“I think one of the best things about this center is we do not take away from a commander’s authority at all,” Shore said. “They still belong to that commander; he’s still responsible for that victim. This is just an extra asset.”

Helping to ease burdens

It’s all part of the effort to make the experience at the SHARP Resource Center as smooth as possible to military victims of sexual harassment and assault.

“We know that ‘hassle.’ That’s an important buzzword with us because we know historically from lots and lots of cases of other victims who reported,” Stelle said. “Having to go to all those other places and tell their story, the hassle factor can sometimes be so much they are going to give up.”

Since the SHARP Resource Center opened in June, it’s been all about easing the burdens for victims of sexual harassment and assault.

“We’re meeting somebody on probably the worst day of their life. We’re meeting some people on that day they thought could never happen to them, has happened to them,” Guliford said. “You have to be able to handle that situation, deal with that situation, and treat that person with dignity and respect. This one-stop shop really alleviates some of what they’re going through, some of that anxiety, retelling that story over and over again. You know, just that frustration.”

SART members of every discipline make caring for victims of abuse their “No. 1 priority,” Stelle said. The collaboration between agencies also helps to ease the process.

“The bottom line is that the legal system and the medical system when you are sexually assaulted can be trauma in itself. So when you are able to come here, if I don’t have an answer for victims if they ask me a question, somebody in this little area is going to have an answer for her,” Moore said. “[Collaboration] speeds this process. Victims don’t want to be here telling us this stuff day in and day out. If we can just limit it to very few occasions where we meet with them, the better.

“That’s the whole, entire purpose of this, and it’s actually working. I know that it’s working because I talk to victims back here when they feel more comfortable because they don’t have to deal with a lot of the nonsense that comes along with this experience they are having.”

In progress

Little by little, JBLM’s SHARP Resource Center’s staff members are seeing the word get out about their services, whether it’s through word of mouth or the signs posted throughout JBLM. The center is also garnering Armywide attention, with requests for training and visits from politicians and Army Chief of Staff Gen. Raymond T. Odierno.

“We have senior leaders on this post who are dedicated to the success of the SHARP program; there’s no doubt about it,” Shore said. “We have support from all up. We’ve got Special Forces guys coming through here to see what we’re doing. This is how important it is.”

Staff members stress the SHARP Resource Center is a work in progress and that they meet every week to talk about kinks in the system and to try to work them out. SART members are open to suggestions.

“We learn as we go, and things pop up from time to time and we say, ‘We never thought of that,’” Stelle said.

“Coach, teach, mentor; we value everyone’s opinion,” Guliford said. “That’s the thing: All of us come together and each opinion is just as valuable as mine because, why wouldn’t it be?” They are victim advocates. They are dealing with victims on a daily basis. I would be a fool not to listen to NCOs who have proved they know what they are doing.

“Sometimes you get the best ideas from people regardless of the rank. It’s important that people feel empowered to give you their suggestions on what they think can improve a program, especially if you get good ideas.”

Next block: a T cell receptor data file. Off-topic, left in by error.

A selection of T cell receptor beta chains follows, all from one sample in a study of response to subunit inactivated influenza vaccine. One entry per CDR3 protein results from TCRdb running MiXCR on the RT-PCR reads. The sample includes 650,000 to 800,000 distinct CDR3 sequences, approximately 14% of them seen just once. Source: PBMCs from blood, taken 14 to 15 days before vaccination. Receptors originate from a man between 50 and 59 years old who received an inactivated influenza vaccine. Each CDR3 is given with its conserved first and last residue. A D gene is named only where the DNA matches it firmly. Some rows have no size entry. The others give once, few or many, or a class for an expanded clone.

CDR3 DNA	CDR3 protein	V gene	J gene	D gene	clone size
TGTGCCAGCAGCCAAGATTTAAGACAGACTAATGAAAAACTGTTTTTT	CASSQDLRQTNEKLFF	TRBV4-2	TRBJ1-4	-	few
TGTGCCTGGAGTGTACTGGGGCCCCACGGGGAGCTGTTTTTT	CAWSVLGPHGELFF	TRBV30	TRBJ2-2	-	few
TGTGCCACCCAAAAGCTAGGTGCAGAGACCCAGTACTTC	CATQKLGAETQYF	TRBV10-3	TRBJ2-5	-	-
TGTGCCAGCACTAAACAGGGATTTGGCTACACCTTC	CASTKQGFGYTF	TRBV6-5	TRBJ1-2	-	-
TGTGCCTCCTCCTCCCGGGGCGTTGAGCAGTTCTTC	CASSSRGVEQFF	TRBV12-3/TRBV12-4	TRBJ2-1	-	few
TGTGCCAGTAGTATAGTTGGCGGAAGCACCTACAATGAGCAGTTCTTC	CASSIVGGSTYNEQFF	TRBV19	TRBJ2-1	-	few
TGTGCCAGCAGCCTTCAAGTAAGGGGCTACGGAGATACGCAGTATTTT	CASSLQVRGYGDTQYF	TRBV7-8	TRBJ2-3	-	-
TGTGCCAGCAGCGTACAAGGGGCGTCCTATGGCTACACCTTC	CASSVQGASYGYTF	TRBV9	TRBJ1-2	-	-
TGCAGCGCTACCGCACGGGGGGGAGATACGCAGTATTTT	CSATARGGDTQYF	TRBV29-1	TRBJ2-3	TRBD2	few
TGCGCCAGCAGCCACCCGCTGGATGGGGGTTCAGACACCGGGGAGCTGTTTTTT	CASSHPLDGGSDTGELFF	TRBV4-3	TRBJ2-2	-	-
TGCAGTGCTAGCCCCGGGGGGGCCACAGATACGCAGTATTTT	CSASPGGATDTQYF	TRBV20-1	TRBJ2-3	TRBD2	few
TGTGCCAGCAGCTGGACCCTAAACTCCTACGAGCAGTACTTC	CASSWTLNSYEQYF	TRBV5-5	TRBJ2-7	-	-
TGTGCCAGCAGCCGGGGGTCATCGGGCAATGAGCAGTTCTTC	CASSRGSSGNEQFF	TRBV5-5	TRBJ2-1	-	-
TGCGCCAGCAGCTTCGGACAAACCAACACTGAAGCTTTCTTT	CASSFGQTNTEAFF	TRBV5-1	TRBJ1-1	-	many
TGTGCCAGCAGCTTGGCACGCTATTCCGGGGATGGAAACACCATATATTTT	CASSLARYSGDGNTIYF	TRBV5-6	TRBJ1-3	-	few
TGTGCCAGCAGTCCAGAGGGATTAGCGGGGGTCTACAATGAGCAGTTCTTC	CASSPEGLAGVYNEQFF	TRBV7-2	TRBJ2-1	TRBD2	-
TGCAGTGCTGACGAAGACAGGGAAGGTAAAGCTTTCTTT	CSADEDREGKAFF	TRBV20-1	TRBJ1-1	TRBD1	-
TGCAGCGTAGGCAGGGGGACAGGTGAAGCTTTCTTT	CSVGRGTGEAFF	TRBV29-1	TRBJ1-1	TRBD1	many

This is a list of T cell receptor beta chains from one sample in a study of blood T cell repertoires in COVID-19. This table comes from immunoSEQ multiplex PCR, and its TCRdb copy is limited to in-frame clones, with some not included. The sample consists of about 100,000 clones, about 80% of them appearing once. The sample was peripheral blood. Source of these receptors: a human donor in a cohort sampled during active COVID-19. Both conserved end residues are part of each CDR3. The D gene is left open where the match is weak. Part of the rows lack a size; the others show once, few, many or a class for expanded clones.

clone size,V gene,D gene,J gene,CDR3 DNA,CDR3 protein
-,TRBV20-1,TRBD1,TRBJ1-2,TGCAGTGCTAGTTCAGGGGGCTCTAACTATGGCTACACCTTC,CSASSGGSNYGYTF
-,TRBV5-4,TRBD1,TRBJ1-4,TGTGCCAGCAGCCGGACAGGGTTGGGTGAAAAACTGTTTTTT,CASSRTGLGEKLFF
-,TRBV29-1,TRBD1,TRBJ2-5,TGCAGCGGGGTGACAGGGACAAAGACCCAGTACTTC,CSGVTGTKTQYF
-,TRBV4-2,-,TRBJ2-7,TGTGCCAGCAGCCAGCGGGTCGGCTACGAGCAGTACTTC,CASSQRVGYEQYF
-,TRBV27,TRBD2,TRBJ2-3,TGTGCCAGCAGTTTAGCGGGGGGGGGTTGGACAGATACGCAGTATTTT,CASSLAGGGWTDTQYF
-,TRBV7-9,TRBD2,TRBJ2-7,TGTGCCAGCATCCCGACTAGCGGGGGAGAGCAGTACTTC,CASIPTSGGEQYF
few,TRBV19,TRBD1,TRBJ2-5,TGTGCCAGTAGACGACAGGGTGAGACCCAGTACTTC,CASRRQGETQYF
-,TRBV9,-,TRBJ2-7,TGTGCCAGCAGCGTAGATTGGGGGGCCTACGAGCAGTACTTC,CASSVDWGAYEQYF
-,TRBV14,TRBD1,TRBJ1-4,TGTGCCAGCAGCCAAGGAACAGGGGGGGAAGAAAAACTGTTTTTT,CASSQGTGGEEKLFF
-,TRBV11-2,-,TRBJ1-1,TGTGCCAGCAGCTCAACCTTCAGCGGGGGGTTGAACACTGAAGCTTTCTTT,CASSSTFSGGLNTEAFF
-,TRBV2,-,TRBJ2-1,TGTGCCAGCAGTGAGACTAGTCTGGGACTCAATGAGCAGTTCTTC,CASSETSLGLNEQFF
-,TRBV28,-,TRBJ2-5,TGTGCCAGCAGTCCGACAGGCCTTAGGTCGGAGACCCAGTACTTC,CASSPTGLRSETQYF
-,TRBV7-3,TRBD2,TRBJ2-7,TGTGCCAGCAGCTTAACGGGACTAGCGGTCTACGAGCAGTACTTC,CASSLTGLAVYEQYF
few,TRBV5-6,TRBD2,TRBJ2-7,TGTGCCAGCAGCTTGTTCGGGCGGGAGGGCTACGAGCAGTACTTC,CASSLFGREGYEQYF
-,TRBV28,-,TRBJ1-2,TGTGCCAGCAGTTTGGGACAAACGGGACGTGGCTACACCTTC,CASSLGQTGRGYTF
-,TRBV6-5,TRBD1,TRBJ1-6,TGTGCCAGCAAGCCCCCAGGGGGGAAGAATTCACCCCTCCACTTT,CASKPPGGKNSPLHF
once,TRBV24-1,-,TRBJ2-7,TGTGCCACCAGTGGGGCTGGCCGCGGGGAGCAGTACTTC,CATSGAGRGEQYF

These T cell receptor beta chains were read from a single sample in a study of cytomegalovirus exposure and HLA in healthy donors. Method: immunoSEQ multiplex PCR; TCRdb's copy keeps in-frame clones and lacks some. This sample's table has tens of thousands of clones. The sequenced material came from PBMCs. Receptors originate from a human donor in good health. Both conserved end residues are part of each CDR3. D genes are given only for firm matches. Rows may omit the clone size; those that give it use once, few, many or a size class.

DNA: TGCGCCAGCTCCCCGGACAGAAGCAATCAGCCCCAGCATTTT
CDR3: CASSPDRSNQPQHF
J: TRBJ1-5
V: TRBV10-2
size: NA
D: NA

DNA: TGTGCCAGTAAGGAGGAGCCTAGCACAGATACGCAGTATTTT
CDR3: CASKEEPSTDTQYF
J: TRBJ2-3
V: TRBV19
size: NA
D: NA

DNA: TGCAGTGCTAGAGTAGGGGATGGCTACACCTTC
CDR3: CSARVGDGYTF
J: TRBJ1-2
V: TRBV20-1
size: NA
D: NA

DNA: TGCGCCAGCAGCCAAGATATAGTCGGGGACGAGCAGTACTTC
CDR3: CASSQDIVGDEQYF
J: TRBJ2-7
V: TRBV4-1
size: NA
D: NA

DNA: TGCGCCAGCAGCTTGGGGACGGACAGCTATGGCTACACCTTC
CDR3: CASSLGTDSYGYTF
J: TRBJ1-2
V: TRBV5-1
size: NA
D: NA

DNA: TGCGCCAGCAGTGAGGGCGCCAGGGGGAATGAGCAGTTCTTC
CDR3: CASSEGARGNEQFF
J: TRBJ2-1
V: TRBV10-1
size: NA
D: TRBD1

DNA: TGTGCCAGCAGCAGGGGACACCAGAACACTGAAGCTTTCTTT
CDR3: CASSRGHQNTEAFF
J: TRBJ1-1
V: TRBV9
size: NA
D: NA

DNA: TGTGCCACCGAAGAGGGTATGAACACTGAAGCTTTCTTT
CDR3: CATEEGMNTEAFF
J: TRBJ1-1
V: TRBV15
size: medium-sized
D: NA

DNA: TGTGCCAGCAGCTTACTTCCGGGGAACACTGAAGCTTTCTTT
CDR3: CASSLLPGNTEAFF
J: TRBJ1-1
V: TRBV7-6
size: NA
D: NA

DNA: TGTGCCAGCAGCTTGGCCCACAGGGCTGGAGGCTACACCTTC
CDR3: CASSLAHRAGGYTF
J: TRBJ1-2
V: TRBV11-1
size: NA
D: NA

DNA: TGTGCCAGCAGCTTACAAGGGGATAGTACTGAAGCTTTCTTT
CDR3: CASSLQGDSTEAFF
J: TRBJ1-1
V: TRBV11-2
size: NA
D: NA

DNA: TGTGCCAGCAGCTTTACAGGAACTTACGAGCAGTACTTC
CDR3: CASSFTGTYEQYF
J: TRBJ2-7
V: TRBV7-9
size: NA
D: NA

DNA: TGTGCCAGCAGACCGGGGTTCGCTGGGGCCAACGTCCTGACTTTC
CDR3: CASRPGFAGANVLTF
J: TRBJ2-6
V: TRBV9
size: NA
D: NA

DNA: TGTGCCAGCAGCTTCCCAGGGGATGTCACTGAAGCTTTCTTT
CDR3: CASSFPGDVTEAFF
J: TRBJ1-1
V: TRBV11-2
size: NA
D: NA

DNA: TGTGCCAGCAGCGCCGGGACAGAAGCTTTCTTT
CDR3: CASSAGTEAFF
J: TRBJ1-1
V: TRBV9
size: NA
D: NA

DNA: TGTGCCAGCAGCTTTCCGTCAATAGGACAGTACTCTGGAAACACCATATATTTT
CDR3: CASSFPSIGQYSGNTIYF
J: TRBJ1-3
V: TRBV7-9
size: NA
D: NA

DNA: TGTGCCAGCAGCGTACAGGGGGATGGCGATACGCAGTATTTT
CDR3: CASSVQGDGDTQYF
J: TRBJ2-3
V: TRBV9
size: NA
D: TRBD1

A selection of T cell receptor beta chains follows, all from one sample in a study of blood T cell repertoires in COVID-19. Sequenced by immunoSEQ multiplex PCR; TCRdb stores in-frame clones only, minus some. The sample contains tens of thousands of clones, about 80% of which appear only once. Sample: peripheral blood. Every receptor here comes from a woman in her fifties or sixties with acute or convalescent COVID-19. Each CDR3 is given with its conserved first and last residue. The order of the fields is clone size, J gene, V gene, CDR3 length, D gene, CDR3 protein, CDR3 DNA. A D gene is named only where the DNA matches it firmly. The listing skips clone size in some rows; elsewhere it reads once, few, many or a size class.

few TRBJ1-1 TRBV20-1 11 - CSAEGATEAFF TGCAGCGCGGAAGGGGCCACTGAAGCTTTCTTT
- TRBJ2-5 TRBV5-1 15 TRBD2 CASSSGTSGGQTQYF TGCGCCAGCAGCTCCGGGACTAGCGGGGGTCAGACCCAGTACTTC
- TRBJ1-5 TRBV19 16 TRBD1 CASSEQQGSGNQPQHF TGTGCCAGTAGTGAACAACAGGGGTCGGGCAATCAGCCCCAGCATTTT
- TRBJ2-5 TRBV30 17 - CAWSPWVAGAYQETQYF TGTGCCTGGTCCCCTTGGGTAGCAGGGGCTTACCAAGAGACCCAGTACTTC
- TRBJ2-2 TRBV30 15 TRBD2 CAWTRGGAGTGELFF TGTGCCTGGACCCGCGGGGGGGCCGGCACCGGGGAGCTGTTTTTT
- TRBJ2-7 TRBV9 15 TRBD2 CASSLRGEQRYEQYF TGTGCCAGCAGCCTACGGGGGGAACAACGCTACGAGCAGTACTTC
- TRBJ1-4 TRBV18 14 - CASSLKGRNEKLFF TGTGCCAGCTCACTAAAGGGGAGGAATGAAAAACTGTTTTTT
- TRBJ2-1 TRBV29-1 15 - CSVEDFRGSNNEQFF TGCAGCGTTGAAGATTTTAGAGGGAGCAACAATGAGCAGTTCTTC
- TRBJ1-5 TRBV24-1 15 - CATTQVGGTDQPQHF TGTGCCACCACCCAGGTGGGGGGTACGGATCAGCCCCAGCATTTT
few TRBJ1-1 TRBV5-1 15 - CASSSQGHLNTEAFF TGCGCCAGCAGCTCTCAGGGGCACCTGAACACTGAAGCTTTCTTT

Suggestions for the center also come in from the survivors of sexual harassment and assault.

“We get good ideas from victims, victims who talk to us and say, ‘Hey, I wish we could do this,’” Shore said. “We’re in a position where we have the ear of the higher-ups. So we can contribute [and say], ‘What if this were to happen?’ and maybe it will go somewhere. So it works in every way.”

Into the future

Even after services are rendered, or if a Soldier transitions out of the Army, survivors of abuse are never dropped from JBLM’s SHARP Resource Center’s rolls. Everyone receives follow-up services.

“Part of our job is to make sure when you transition out (of the Army), that you’re still taken care of, that we’re not just going to [say], ‘Thanks for your service,’” Shore said. “We want to follow up forever.”

Above all else, taking care of the survivors of abuse takes precedence, Stelle said.

“You don’t want them to fall through the cracks because we know from long experience of the trauma [that victims endure]. Some of the effects that victims of sexual assault have to deal with are long term,” Stelle said. “Then there’s the short-term stuff. You have to go through the legal process. You’ve got the initial trauma, and several months later you have the increased trauma because you have the court-martial, [and you have to] face the offender in a courtroom and tell the story in front of a bunch of strangers.

“All that, there’s obviously trauma especially with that. But beyond, sometimes into the future, there are still effects that many victims suffer from. So whether they stay in the Army or not, we want to make sure we take care of them or ensure they are taken care of. It’s a holistic sort of approach to make sure we can take care of all the victims as much as possible.”

With the enthusiastic response the SHARP Resource Center has received, staff members see growth on the horizon.

“What you see here is just the building block,” Moore said. “This is the first step. If you come back next year, it’s not going to look like this; it’s going to be completely different. … This is going to catch on; I guarantee it.”

And the word about JBLM’s SHARP Resource Center’s unique approach continues to spread.

“I get calls and emails on a regular basis from other bases who have heard about this,” Stelle said. “It can work anywhere — big place, small place, training post, [Forces Command]-type post. It doesn’t matter. If you have the commitment from the providers, it will work, because the concept has the flexibility to be shaped any way you want to shape it. So it can’t not work, honestly, if everyone is committed; it can’t not work because you figure it out.”

Shore also added that it’s the people behind SHARP Resource Center who make it successful.

“You have to get the right people,” Shore said. “But it can work anywhere as long as you get the right people in place.”

Where to get help

Sexual assault support for the DOD community is offered online at or by calling 877-995-5247. Help is available 24 hours a day, 7 days a week.